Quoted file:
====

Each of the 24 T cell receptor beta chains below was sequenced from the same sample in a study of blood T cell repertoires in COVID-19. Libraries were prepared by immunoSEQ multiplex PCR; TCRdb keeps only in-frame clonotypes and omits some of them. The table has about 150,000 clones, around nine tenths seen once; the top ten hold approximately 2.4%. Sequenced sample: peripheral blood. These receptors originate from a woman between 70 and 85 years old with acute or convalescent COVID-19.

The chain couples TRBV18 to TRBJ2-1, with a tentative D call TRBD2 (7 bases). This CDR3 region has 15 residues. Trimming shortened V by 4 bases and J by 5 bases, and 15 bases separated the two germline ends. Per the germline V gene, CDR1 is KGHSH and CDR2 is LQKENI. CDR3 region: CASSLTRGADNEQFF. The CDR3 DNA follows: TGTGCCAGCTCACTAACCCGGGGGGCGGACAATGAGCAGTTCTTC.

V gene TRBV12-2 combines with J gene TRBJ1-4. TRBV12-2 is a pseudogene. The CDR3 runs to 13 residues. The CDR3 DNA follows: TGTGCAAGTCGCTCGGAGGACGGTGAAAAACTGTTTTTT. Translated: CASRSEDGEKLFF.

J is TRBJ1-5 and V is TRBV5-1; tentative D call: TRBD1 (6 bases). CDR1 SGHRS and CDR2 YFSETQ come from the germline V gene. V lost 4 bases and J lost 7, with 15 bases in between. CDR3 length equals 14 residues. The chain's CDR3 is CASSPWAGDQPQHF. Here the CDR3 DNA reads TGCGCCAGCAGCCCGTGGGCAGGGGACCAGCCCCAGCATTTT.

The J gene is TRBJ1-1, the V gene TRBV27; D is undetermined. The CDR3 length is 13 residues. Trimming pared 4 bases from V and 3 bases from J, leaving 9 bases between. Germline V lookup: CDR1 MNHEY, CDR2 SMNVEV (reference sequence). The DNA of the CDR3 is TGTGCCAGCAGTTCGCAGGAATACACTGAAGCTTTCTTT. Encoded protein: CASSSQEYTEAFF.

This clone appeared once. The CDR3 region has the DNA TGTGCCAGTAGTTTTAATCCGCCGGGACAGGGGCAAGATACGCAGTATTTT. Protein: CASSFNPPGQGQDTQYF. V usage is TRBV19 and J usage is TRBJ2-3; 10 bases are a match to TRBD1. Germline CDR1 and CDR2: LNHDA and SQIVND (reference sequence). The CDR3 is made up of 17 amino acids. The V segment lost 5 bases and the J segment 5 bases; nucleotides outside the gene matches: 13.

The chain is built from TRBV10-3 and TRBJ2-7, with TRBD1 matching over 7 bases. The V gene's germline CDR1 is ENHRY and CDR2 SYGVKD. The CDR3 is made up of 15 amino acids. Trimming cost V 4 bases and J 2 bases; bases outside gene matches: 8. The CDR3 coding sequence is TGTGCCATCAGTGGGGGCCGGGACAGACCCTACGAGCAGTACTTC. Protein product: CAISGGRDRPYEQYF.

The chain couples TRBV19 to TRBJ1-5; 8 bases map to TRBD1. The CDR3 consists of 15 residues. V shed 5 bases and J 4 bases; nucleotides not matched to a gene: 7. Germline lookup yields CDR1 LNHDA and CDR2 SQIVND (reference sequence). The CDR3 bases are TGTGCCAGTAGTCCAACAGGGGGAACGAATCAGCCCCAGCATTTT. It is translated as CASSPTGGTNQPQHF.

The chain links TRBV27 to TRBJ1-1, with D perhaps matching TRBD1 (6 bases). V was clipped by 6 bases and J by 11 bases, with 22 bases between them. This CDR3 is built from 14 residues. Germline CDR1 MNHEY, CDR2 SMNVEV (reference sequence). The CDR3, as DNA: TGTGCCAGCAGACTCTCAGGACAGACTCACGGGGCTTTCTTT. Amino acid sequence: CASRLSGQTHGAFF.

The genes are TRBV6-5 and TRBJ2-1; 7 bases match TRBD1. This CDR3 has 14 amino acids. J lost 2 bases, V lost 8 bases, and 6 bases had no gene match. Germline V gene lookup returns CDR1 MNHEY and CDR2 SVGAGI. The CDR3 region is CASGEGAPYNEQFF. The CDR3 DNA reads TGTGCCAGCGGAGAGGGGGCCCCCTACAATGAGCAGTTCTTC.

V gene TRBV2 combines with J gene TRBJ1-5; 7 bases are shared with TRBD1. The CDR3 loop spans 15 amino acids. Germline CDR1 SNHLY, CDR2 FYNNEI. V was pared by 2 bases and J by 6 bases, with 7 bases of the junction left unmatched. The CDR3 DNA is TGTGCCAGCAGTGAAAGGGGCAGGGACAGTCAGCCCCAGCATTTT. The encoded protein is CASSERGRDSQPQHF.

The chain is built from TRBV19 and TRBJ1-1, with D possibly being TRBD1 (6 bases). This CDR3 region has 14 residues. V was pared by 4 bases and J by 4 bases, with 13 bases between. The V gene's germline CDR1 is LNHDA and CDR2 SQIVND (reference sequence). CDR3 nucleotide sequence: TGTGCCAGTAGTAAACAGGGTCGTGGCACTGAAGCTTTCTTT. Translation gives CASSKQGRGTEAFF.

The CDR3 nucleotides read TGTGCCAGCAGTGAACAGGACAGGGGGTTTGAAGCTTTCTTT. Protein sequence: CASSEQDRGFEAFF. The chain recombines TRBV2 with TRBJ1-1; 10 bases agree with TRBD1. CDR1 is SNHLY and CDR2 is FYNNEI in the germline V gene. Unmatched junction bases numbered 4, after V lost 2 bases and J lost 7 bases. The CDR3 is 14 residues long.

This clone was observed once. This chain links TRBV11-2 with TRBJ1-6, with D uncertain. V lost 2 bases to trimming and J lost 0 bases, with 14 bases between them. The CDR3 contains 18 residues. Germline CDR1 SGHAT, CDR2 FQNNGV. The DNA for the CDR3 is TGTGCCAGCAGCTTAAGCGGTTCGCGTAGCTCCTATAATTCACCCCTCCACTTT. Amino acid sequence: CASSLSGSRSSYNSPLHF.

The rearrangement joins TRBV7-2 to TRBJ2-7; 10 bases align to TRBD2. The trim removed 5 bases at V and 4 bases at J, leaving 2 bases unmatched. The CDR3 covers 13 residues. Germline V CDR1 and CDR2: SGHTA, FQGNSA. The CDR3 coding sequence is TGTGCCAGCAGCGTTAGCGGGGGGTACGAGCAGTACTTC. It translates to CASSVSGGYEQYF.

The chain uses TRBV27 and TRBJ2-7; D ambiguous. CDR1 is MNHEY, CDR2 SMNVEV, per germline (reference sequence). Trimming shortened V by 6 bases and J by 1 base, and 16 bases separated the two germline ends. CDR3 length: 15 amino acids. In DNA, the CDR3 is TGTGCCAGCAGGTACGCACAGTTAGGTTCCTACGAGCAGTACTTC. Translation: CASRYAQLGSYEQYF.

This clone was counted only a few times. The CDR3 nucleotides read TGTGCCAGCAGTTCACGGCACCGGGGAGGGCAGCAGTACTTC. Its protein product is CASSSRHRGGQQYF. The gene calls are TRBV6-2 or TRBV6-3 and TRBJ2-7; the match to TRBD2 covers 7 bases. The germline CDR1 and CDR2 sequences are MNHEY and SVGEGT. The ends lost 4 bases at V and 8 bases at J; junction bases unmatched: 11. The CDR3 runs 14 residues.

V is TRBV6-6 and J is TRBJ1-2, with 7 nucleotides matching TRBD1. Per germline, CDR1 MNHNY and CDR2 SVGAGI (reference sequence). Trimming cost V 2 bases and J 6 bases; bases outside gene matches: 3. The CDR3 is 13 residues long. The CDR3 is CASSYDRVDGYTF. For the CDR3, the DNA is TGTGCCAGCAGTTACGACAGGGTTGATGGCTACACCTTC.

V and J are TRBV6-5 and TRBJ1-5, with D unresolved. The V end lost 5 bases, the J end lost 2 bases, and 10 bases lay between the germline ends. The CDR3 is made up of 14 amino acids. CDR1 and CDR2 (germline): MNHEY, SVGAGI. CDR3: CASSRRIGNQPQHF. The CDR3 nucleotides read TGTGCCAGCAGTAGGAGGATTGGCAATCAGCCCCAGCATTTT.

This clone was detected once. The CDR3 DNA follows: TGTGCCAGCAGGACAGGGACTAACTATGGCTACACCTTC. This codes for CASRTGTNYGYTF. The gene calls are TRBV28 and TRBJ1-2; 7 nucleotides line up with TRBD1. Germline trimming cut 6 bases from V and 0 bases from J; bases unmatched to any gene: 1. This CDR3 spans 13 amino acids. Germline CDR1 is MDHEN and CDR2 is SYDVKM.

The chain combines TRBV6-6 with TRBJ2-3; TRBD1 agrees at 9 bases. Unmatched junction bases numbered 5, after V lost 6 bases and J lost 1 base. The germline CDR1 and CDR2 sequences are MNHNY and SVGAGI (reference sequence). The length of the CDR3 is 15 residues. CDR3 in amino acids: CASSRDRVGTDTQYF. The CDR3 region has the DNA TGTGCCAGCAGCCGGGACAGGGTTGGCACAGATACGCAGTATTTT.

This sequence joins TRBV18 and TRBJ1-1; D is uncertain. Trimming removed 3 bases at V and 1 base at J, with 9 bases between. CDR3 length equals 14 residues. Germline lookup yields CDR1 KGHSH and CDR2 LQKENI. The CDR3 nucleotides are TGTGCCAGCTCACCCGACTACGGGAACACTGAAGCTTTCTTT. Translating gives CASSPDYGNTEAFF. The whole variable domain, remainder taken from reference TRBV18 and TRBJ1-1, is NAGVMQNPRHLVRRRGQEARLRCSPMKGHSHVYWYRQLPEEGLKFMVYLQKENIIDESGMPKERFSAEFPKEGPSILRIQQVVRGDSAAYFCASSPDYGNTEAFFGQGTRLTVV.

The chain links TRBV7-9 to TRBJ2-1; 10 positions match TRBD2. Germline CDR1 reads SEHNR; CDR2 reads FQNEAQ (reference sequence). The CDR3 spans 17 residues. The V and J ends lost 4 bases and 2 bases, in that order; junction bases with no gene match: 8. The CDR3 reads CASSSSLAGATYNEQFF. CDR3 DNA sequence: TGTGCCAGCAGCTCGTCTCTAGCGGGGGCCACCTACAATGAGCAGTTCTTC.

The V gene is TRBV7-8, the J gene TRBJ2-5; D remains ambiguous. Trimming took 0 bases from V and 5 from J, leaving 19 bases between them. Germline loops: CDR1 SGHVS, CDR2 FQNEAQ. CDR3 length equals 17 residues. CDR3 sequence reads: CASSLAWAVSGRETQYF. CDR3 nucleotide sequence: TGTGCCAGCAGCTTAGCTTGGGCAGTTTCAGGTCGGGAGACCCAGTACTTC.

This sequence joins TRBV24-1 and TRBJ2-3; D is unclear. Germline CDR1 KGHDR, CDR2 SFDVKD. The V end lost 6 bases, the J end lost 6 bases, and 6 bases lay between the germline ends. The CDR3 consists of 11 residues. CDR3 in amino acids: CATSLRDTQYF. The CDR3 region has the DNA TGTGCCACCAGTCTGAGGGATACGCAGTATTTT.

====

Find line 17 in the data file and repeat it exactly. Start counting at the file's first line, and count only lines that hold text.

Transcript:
This clone was counted only a few times. The CDR3 nucleotides read TGTGCCAGCAGTTCACGGCACCGGGGAGGGCAGCAGTACTTC. Its protein product is CASSSRHRGGQQYF. The gene calls are TRBV6-2 or TRBV6-3 and TRBJ2-7; the match to TRBD2 covers 7 bases. The germline CDR1 and CDR2 sequences are MNHEY and SVGEGT. The ends lost 4 bases at V and 8 bases at J; junction bases unmatched: 11. The CDR3 runs 14 residues.